(On a side note, this is one of the big advantages of  heritage brands and styles. If you happen to like a model that the company has been doing for decades already, it’s pretty safe they’ll keep doing it instead of succumbing to demons of innovation and oh-no-that-was-limited-edition-and-we-will-never-do-it-again. I was just assured of this by the lovely Toni Pons salesperson in Born. They’ve been making Montgri since forever, so it’s not going anywhere.)

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According to my archives, that’s what November 2012 looked like in Salamanca, Spain.

It’s the time for the black flower shirt too. It has been patched up in armpits three times and keeps unraveling around them. This little viscose hand-my-down from my mom has seen so much more than #100wears. For years it has been my go-to throw-on for travel, errands and everything in-between. I draped perfectly, covered butt to be worn with leggings, felt amazing and looked lovely. Bye, bye, my love, I hope to find something similar enough one day.

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On a more typical note about garments that will go to the swap looking for new friends (for my outgoing for the previous editions see here, here and here), the only substantive swapped-aways will be garments I thought of as heirlooms until trying to wear them again after years of having them stashed away in my mom’s wardrobe. Both the military field jacket and the pink corduroy skirt date back to 2003 and 2006 respectively, my past self wore them a lot and they are in great condition. But not for my current self! And that’s enough. I hope they have a lot of wears with somebody else ahead of them.

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How do you deal with the conflict of knowing that something is worn out beyond repair and that you cannot replace it? Have you ever made bespoke copies of industrial garments you had loved? Have you crossed oceans, deserts and all the internets combing for a replacement?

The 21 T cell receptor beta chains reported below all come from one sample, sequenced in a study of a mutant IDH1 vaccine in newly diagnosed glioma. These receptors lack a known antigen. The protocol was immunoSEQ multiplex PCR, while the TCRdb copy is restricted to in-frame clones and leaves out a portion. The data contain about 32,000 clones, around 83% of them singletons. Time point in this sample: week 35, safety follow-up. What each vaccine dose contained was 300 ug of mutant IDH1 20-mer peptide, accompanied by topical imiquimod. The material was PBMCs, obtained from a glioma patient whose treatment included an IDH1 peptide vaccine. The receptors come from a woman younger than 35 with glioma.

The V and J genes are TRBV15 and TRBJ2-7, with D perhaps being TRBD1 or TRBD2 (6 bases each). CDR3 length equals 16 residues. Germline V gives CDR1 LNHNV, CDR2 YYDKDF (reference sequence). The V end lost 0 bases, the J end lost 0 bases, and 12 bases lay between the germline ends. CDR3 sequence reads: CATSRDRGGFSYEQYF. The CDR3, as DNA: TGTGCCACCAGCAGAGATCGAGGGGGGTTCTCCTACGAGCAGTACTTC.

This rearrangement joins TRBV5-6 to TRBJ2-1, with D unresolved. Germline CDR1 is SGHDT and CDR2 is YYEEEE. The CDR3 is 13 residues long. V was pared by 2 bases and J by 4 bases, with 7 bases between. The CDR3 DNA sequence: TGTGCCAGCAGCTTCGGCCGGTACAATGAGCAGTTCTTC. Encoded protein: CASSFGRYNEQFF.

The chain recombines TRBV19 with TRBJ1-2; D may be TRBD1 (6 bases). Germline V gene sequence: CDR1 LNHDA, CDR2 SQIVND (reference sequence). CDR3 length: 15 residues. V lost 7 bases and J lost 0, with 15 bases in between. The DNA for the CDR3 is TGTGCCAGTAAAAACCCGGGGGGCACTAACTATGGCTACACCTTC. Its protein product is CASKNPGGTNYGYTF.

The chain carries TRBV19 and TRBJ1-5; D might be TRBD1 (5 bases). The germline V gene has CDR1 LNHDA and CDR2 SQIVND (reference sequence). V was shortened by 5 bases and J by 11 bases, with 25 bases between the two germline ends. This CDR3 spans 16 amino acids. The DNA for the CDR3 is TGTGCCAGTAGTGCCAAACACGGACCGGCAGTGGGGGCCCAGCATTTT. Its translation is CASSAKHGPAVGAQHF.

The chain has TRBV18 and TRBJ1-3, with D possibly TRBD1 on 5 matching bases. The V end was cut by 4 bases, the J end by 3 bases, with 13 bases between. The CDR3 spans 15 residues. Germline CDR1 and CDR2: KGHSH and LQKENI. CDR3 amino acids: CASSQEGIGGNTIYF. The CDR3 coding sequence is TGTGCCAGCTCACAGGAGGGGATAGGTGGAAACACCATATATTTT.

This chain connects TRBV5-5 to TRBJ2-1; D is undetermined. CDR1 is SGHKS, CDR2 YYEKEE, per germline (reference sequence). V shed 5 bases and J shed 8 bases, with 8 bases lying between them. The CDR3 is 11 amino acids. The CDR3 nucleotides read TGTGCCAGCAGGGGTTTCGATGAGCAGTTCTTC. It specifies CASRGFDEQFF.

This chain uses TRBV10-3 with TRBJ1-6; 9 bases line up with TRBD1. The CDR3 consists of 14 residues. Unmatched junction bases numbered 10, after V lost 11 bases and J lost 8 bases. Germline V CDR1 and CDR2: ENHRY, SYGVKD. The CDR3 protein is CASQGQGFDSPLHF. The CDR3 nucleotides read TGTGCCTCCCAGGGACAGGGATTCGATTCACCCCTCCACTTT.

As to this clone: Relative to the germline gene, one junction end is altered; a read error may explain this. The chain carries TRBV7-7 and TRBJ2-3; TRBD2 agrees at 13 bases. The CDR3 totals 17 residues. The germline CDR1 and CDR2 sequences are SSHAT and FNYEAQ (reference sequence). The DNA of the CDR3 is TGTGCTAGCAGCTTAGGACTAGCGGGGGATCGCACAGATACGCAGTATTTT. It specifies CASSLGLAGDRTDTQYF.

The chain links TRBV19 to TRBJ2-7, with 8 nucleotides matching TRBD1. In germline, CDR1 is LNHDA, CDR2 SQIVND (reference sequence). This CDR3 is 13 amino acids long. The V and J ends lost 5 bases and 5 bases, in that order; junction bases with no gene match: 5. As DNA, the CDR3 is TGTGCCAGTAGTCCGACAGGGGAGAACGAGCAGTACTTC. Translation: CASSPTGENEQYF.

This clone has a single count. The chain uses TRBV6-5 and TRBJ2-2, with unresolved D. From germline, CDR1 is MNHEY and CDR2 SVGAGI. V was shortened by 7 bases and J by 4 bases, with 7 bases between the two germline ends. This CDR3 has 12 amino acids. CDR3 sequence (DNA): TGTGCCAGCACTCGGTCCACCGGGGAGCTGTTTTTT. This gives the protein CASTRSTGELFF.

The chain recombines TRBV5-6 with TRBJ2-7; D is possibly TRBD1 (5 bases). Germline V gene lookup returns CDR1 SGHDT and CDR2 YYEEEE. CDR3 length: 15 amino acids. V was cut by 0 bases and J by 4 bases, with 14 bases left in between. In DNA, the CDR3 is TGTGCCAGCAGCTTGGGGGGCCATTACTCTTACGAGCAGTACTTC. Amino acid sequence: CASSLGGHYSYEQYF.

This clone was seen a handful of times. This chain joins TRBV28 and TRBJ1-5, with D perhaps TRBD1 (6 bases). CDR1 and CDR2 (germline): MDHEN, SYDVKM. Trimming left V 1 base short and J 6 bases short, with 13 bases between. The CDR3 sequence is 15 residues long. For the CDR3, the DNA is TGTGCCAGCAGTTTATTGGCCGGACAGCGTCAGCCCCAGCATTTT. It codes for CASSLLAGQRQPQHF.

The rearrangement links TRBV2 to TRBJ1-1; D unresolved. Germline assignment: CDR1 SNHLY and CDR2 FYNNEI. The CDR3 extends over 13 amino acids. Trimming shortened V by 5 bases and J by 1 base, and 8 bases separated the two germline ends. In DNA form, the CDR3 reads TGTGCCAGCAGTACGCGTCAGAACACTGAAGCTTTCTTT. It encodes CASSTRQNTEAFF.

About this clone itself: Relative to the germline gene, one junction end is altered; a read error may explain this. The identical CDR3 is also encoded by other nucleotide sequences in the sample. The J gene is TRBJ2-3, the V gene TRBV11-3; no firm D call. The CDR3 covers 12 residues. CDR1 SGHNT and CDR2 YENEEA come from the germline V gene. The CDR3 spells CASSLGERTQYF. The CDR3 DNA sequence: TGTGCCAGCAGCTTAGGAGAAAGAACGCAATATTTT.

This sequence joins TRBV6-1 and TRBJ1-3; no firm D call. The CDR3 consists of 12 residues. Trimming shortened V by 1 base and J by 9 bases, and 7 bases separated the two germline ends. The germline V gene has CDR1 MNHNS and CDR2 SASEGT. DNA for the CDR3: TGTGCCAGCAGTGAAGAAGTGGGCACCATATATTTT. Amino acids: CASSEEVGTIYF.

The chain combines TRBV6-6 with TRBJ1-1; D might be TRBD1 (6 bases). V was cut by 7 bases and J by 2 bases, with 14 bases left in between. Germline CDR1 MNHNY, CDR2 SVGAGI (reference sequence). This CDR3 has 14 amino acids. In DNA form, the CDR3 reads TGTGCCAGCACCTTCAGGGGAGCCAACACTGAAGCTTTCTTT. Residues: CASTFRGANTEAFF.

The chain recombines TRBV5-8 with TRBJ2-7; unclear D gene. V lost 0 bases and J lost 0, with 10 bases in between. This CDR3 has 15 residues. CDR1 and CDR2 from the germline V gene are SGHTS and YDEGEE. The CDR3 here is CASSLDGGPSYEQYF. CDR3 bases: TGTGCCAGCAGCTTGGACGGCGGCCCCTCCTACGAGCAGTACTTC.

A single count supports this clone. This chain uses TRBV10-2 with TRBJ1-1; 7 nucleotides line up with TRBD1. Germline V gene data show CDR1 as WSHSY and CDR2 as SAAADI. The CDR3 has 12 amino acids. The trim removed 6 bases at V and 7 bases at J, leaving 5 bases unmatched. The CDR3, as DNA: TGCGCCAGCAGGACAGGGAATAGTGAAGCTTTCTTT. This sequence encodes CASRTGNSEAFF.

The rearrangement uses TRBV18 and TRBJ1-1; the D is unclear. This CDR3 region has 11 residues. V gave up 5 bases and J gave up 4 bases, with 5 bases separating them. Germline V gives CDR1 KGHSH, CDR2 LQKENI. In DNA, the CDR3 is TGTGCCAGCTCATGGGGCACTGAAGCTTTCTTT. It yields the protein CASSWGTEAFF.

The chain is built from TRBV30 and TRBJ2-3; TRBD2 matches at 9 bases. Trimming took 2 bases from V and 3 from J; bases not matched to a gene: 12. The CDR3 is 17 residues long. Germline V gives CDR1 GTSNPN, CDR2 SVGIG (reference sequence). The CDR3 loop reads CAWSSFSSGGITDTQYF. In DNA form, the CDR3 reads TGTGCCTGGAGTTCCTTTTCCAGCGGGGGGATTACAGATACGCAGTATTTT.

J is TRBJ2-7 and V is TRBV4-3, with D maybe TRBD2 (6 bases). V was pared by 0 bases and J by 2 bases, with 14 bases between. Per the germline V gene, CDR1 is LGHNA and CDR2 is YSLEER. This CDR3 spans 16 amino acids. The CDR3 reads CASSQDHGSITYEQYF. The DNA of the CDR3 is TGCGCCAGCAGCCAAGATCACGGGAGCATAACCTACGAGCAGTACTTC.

After 3 months of the big spreadsheet

So the first three months of no-restriction-you-have-access-to-all-just-track-it wardrobe have passed…

Lesson 1: Go with the flow! After years of pruning and tracking I still struggle with the ‘but I *could* wear it more’ fallacy. Yes, I could. But should I? If something does not get worn ‘naturally’ it doesn’t mean that I have to force myself to wear it. More likely (a) it’s not the right weather, (b) it’s for relatively rare occasions, or (c) it’s not right for me in this season of my life, hence, bye-bye has to be considered.

Lesson 2: Taste and wishes change. D-oh! Some garments somehow fit in for years despite changes in my preferences and some don’t. That’s fine. Let it go!

Lesson 3: My wardrobe is still oh-so-ample! In these 90 days I wore 56 different items (and this is not counting underwear, scarves, hats, bags, hosiery). No wonder many didn’t make it to 10 wears.

And now the nitty-gritty of my wardrobe champions and the not-so-much champions of these 90 days by the category:

Layers

Most worn: my mom’s Zara hand-me-down trench (39), obviously. That’s my winter basic, my shining light, my everything. Now it really needs a wash, though.

Runner-ups: the red flea sweater (37) and the Portuguese cape (26).

Never wore: …wore them all.

Dresses

Most worn: my aunt’s hand-me-down PhD dress (11). I was clearly fed up with dresses after the 7 dresses experiment (1, 2). Hope my fondness for them will come back as the temperatures rise…

Runner-ups: my mom’s hand-me-down MnS linen dress (4) and the purple jersey dress (4).

Never wore: kaftan and my mom’s dark blue silk dress. Because, weather.

Tops

Most worn: the demon t-shirt (28).

Runner-ups: my mom’s hand-me-down lace undershirt/blouse (18) and Liisa’s hand-me-down black lace top (16).

Never wore: my mom’s hand-me-down white zipper blouse. Yeah, weather…

Bottoms

Most worn: ZIB black leave leggings (33). Let me explain the legging situation: I do yoga three times a week and swim twice a week, for those activities I leave home mostly in leggings. Then I also sometimes wear them for errands, and instead of tights when it’s cold and I want to be extra cozy. All the wears at home are not counted, but a telling sign is that these 2016 leggings had to be mended once already and now have a new rip again. These 90 days confirmed the central role leggings play in my cold-weather wardrobe, indeed. There were three pairs in my winter wardrobe and not was not too much by any means.

Runner-ups: Amoralle leggings (30) and Liisa’s hand-me-down velvet skater skirt (19).

Never wore: the sari maxi, the lyocell shorts, the rayon shorts. No guessing needed why January and February might not be the months for shorts, even in the Mediterranean.

Footwear

Most worn: Arcopedico wedges (41). They live at work, so the game is rigged in their favor.

Runner-ups: Veja Arcade (29) and Veja Taua Bahia (26).

Never wore: the birks, obviously.

Adornments

Most worn: red wooden necklace (8). None of my adornment got their 10 wears this time. I was trying to relax instead of forcing it, and winters are for cozy layers.